Jesus is presented to us in His covenant relationship to the Father as His servant, receiving from Jehovah the tongue of “instruction”, that He should know how to speak a word in season to him that is weary.  The Lord God is beautifully represented “wakening Him morning by morning,” whispering into His ear these comforting messages; thus hearing, speaking and writing words which are forever a full storehouse of divine consolation for the Church in all ages.


Isaiah was a writing prophet.


God speaks to the prophets in many ways.  One way is dreams and visions of the night.  Here the divine Father is pictured as coming each day at dawn to confide into the ear of His dear Son trusted words of support and comfort for the weary.


In the days of Jesus’ flesh, this declaration was fulfilled.  Morning by morning the Spirit was poured upon Him without measure.  He rose, “A great while before it was day,” (Mk. 1:35) to hold fellowship with His Father, and receive fresh inspiration from the infinite fountain-head.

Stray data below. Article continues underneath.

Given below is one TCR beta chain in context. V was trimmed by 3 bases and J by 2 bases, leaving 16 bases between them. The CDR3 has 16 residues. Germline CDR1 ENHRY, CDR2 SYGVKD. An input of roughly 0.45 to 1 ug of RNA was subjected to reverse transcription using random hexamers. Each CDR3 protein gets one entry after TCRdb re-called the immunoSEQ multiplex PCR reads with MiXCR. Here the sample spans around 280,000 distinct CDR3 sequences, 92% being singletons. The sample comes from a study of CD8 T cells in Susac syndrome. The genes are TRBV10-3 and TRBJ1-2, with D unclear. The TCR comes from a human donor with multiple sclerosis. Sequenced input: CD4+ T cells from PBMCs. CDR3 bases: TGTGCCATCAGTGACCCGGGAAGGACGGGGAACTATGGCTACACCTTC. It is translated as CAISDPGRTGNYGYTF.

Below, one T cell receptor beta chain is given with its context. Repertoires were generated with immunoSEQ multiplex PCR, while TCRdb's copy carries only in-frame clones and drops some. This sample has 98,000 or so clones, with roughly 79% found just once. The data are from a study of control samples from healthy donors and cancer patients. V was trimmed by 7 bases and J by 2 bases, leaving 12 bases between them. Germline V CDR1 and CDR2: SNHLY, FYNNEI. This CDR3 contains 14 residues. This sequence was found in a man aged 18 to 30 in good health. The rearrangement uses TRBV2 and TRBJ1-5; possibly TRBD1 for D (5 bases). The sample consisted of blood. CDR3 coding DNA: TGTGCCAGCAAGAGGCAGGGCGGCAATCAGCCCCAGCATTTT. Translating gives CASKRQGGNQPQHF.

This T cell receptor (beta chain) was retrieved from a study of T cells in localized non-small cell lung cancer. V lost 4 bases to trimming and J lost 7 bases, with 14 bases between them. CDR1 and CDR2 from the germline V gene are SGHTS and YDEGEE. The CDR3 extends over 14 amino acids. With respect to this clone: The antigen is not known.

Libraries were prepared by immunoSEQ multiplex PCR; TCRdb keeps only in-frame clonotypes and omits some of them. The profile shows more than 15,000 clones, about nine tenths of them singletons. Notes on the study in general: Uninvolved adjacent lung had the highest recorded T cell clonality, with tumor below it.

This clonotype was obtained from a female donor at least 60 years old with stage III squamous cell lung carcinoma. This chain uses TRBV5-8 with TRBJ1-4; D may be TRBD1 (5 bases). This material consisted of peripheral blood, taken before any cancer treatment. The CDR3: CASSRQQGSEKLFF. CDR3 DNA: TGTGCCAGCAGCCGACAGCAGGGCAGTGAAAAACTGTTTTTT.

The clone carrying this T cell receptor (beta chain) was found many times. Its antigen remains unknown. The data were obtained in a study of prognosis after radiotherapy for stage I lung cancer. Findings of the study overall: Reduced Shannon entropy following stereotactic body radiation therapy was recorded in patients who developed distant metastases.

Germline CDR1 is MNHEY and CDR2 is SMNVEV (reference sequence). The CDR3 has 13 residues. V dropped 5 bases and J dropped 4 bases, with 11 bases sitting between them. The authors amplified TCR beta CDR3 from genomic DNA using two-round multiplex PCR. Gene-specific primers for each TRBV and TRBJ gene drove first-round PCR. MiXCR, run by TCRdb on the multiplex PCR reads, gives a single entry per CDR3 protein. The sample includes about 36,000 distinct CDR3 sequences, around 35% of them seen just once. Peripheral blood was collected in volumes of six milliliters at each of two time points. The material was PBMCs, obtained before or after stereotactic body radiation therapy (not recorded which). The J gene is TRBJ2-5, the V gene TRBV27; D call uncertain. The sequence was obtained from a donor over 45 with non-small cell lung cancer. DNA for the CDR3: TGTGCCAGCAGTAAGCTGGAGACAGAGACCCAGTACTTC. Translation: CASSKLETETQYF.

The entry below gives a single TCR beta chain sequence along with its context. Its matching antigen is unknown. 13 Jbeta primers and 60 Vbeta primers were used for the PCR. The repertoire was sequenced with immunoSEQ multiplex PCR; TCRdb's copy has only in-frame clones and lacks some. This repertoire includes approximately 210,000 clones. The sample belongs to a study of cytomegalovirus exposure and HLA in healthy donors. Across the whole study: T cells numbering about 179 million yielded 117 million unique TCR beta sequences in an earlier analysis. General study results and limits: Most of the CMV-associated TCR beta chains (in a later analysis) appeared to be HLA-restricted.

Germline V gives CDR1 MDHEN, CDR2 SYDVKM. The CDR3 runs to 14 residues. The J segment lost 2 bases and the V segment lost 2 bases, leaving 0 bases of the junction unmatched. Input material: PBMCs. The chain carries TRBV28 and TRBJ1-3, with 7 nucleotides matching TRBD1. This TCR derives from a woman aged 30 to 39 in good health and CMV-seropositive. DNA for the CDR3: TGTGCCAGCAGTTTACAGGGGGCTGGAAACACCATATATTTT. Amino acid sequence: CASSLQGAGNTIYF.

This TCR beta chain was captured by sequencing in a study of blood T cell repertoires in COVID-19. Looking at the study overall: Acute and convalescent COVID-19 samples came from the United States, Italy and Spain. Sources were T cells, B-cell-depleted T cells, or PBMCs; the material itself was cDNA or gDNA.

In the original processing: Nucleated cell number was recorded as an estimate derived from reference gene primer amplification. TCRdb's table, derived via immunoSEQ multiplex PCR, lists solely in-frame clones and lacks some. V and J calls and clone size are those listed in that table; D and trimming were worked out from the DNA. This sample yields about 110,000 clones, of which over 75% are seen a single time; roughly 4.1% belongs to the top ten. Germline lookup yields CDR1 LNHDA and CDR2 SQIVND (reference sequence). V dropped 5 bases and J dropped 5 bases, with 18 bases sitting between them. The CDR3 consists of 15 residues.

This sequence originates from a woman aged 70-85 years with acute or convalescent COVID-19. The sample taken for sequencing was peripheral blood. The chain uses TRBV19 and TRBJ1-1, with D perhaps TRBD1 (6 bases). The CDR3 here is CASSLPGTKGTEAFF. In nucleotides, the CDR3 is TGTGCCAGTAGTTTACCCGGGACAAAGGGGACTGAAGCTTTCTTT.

Jesus came forth from these times of prayer, “as a bridegroom comes out of his chamber; and rejoicing as a strong man to run a race.” (Psa. 19:5).  


Through the presence of His precious Holy Spirit and the gift of prophecy as well as visitation, He speaks today as the Prophet and Instructor of His Church.  He continues to speak words of comfort and encouragement to the weary ones.  Those who are “broken reeds and smoking flax,” weary with sin, weary with sorrow.  “He heals the broken hearted and binds up their wounds.”


Next, Messiah unfolds His Priestly Office.  He announces in touching and solemn words, the right and qualification He possesses to be the Minister of consolation and to utter the divine key-note for the weary, “Comfort ye, comfort ye my people.”


50:6: “I gave my back to the smiters, and my cheeks to them that plucked off the hair.  I hid not my face from shame and pitting.”